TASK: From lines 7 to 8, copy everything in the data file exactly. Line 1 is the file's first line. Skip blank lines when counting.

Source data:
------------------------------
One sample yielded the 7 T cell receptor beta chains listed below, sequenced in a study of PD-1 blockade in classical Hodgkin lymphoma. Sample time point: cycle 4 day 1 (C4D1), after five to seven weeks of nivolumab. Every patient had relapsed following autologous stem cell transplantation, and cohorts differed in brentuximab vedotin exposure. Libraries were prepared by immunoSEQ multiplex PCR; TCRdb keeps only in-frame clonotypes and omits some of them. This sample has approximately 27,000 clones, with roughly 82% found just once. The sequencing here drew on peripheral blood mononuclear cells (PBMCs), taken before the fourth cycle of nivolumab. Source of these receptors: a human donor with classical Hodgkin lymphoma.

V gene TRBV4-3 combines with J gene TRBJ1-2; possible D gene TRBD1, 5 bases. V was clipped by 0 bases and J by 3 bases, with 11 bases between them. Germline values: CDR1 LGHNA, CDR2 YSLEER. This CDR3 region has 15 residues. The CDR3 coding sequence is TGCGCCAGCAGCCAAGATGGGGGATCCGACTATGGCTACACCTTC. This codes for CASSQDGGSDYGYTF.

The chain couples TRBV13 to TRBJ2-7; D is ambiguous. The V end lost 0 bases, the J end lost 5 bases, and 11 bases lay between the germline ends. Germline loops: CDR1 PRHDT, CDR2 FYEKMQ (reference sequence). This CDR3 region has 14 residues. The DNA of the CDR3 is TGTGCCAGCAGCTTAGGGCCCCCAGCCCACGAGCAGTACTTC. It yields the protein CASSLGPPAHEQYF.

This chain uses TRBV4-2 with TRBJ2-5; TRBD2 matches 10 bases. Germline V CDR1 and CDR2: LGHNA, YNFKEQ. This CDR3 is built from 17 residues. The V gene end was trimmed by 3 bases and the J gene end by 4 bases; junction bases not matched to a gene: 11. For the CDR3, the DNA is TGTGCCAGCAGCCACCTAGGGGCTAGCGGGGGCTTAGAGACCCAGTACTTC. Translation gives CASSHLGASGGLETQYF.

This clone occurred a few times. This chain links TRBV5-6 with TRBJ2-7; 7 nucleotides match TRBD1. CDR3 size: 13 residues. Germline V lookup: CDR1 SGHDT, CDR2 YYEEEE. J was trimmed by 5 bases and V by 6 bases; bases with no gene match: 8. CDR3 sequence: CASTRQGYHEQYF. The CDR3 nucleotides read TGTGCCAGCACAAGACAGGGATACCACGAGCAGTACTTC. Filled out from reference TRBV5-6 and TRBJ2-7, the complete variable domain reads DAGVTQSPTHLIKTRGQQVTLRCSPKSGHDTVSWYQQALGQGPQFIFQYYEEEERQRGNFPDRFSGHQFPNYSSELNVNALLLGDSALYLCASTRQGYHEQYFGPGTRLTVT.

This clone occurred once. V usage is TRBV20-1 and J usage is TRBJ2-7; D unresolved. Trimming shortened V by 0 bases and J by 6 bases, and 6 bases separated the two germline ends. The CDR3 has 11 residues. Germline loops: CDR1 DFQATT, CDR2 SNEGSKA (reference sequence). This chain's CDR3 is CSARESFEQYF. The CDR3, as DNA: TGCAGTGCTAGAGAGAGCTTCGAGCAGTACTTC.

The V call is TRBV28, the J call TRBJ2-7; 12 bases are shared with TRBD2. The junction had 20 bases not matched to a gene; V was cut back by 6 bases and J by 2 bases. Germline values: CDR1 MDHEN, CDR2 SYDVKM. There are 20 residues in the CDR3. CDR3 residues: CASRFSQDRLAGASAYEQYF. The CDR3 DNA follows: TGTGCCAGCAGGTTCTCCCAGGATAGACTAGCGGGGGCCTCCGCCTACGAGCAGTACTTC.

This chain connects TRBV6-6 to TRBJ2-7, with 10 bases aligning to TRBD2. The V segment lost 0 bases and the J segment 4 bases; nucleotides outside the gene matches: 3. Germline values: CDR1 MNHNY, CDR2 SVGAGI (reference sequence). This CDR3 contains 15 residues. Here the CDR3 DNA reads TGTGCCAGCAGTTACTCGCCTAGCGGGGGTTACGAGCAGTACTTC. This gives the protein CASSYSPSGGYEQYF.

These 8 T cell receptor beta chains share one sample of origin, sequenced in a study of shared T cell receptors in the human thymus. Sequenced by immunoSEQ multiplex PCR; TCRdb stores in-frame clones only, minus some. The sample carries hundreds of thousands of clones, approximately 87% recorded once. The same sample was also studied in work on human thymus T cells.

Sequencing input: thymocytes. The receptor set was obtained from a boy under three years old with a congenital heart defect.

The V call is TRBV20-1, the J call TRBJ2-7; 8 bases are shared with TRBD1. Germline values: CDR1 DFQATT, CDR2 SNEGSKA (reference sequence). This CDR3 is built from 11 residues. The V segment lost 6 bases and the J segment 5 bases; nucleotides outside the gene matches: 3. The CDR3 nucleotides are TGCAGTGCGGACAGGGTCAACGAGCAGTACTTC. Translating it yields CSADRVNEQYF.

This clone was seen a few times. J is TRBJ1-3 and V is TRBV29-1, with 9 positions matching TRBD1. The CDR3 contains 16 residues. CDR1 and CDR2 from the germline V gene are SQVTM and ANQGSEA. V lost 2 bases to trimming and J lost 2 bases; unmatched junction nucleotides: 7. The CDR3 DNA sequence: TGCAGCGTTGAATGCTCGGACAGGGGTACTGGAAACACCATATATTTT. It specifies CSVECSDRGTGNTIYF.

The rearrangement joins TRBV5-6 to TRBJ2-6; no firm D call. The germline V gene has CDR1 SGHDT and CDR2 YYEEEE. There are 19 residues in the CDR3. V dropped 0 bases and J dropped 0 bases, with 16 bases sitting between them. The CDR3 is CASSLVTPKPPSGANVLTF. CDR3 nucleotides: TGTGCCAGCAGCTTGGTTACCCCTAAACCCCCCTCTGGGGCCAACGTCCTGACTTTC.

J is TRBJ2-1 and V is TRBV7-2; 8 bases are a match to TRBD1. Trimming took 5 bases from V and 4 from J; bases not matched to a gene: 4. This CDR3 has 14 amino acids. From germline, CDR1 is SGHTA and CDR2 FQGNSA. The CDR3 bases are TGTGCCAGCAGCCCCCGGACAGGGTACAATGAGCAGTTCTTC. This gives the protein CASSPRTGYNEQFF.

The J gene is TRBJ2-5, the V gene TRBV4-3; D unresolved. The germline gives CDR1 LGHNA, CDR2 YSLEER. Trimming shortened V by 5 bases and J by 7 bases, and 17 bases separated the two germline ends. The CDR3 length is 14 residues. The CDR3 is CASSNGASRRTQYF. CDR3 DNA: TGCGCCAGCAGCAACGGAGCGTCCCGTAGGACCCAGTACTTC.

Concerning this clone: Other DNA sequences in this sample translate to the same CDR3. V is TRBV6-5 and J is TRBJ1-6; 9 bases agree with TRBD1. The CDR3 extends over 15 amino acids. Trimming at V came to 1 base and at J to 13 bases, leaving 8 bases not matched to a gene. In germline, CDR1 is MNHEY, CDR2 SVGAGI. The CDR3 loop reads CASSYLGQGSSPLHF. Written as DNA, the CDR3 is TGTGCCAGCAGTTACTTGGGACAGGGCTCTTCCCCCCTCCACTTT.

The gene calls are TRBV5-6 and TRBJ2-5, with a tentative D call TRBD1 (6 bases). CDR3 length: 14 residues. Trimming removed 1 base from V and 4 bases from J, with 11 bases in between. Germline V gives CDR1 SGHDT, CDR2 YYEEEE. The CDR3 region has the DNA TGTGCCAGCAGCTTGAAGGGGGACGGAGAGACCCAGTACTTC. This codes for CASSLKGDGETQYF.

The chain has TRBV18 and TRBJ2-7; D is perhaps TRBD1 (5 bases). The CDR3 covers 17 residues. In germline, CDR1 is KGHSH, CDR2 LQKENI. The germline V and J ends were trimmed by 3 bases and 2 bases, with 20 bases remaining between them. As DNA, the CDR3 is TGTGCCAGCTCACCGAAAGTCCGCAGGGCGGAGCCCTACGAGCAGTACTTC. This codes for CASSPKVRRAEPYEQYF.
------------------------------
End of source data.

The V call is TRBV28, the J call TRBJ2-7; 12 bases are shared with TRBD2. The junction had 20 bases not matched to a gene; V was cut back by 6 bases and J by 2 bases. Germline values: CDR1 MDHEN, CDR2 SYDVKM. There are 20 residues in the CDR3. CDR3 residues: CASRFSQDRLAGASAYEQYF. The CDR3 DNA follows: TGTGCCAGCAGGTTCTCCCAGGATAGACTAGCGGGGGCCTCCGCCTACGAGCAGTACTTC.

This chain connects TRBV6-6 to TRBJ2-7, with 10 bases aligning to TRBD2. The V segment lost 0 bases and the J segment 4 bases; nucleotides outside the gene matches: 3. Germline values: CDR1 MNHNY, CDR2 SVGAGI (reference sequence). This CDR3 contains 15 residues. Here the CDR3 DNA reads TGTGCCAGCAGTTACTCGCCTAGCGGGGGTTACGAGCAGTACTTC. This gives the protein CASSYSPSGGYEQYF.